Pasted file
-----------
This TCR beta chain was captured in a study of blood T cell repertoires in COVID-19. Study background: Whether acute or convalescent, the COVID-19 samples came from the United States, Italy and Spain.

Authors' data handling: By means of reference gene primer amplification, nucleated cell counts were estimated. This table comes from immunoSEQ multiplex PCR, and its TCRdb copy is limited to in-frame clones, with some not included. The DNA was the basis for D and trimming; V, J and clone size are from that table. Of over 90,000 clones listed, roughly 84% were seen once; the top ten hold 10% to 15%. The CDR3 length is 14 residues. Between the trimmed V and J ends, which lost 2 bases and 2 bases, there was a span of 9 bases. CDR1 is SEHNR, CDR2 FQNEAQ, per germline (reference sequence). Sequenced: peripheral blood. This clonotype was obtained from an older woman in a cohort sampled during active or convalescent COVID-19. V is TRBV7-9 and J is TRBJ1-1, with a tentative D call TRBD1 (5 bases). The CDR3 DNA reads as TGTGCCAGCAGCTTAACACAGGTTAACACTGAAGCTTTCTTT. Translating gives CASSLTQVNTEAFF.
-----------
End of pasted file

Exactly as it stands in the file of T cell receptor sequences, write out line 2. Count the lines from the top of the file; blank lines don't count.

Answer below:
Authors' data handling: By means of reference gene primer amplification, nucleated cell counts were estimated. This table comes from immunoSEQ multiplex PCR, and its TCRdb copy is limited to in-frame clones, with some not included. The DNA was the basis for D and trimming; V, J and clone size are from that table. Of over 90,000 clones listed, roughly 84% were seen once; the top ten hold 10% to 15%. The CDR3 length is 14 residues. Between the trimmed V and J ends, which lost 2 bases and 2 bases, there was a span of 9 bases. CDR1 is SEHNR, CDR2 FQNEAQ, per germline (reference sequence). Sequenced: peripheral blood. This clonotype was obtained from an older woman in a cohort sampled during active or convalescent COVID-19. V is TRBV7-9 and J is TRBJ1-1, with a tentative D call TRBD1 (5 bases). The CDR3 DNA reads as TGTGCCAGCAGCTTAACACAGGTTAACACTGAAGCTTTCTTT. Translating gives CASSLTQVNTEAFF.